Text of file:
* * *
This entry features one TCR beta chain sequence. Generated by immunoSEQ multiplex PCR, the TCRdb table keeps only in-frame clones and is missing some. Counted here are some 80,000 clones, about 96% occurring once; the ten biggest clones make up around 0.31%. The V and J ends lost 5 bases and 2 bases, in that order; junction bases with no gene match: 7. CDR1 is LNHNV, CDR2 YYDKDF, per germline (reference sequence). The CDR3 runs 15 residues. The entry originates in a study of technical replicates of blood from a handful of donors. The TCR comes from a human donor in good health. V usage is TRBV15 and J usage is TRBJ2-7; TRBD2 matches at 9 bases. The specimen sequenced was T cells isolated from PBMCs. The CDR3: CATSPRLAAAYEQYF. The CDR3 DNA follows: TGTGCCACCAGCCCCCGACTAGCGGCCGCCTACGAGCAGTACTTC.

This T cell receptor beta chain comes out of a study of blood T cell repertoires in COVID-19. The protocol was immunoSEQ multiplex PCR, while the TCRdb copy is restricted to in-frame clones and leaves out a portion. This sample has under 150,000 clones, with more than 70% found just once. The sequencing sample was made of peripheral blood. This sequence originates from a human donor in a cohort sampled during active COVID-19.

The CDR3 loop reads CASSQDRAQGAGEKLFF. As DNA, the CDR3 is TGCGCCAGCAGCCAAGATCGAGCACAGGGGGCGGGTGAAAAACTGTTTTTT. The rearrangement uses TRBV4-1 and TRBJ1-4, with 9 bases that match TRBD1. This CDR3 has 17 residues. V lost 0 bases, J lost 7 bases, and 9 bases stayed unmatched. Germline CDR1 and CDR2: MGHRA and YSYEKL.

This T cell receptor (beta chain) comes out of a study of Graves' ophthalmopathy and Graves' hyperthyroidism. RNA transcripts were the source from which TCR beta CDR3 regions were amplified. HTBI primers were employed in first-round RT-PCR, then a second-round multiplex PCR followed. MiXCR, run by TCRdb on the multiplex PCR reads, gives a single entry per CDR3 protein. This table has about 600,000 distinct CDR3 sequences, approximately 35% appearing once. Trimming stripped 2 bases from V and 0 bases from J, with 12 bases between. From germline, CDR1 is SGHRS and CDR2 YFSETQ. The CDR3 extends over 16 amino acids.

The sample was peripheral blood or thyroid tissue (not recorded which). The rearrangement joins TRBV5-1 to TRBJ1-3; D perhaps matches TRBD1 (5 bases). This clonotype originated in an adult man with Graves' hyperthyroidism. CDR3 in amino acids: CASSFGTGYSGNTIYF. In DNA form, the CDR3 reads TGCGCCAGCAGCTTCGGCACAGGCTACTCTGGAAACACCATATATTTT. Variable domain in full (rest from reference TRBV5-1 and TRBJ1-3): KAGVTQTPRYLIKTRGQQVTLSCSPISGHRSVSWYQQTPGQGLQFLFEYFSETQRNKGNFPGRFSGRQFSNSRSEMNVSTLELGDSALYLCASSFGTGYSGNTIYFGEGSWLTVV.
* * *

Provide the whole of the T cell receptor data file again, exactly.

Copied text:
This entry features one TCR beta chain sequence. Generated by immunoSEQ multiplex PCR, the TCRdb table keeps only in-frame clones and is missing some. Counted here are some 80,000 clones, about 96% occurring once; the ten biggest clones make up around 0.31%. The V and J ends lost 5 bases and 2 bases, in that order; junction bases with no gene match: 7. CDR1 is LNHNV, CDR2 YYDKDF, per germline (reference sequence). The CDR3 runs 15 residues. The entry originates in a study of technical replicates of blood from a handful of donors. The TCR comes from a human donor in good health. V usage is TRBV15 and J usage is TRBJ2-7; TRBD2 matches at 9 bases. The specimen sequenced was T cells isolated from PBMCs. The CDR3: CATSPRLAAAYEQYF. The CDR3 DNA follows: TGTGCCACCAGCCCCCGACTAGCGGCCGCCTACGAGCAGTACTTC.

This T cell receptor beta chain comes out of a study of blood T cell repertoires in COVID-19. The protocol was immunoSEQ multiplex PCR, while the TCRdb copy is restricted to in-frame clones and leaves out a portion. This sample has under 150,000 clones, with more than 70% found just once. The sequencing sample was made of peripheral blood. This sequence originates from a human donor in a cohort sampled during active COVID-19.

The CDR3 loop reads CASSQDRAQGAGEKLFF. As DNA, the CDR3 is TGCGCCAGCAGCCAAGATCGAGCACAGGGGGCGGGTGAAAAACTGTTTTTT. The rearrangement uses TRBV4-1 and TRBJ1-4, with 9 bases that match TRBD1. This CDR3 has 17 residues. V lost 0 bases, J lost 7 bases, and 9 bases stayed unmatched. Germline CDR1 and CDR2: MGHRA and YSYEKL.

This T cell receptor (beta chain) comes out of a study of Graves' ophthalmopathy and Graves' hyperthyroidism. RNA transcripts were the source from which TCR beta CDR3 regions were amplified. HTBI primers were employed in first-round RT-PCR, then a second-round multiplex PCR followed. MiXCR, run by TCRdb on the multiplex PCR reads, gives a single entry per CDR3 protein. This table has about 600,000 distinct CDR3 sequences, approximately 35% appearing once. Trimming stripped 2 bases from V and 0 bases from J, with 12 bases between. From germline, CDR1 is SGHRS and CDR2 YFSETQ. The CDR3 extends over 16 amino acids.

The sample was peripheral blood or thyroid tissue (not recorded which). The rearrangement joins TRBV5-1 to TRBJ1-3; D perhaps matches TRBD1 (5 bases). This clonotype originated in an adult man with Graves' hyperthyroidism. CDR3 in amino acids: CASSFGTGYSGNTIYF. In DNA form, the CDR3 reads TGCGCCAGCAGCTTCGGCACAGGCTACTCTGGAAACACCATATATTTT. Variable domain in full (rest from reference TRBV5-1 and TRBJ1-3): KAGVTQTPRYLIKTRGQQVTLSCSPISGHRSVSWYQQTPGQGLQFLFEYFSETQRNKGNFPGRFSGRQFSNSRSEMNVSTLELGDSALYLCASSFGTGYSGNTIYFGEGSWLTVV.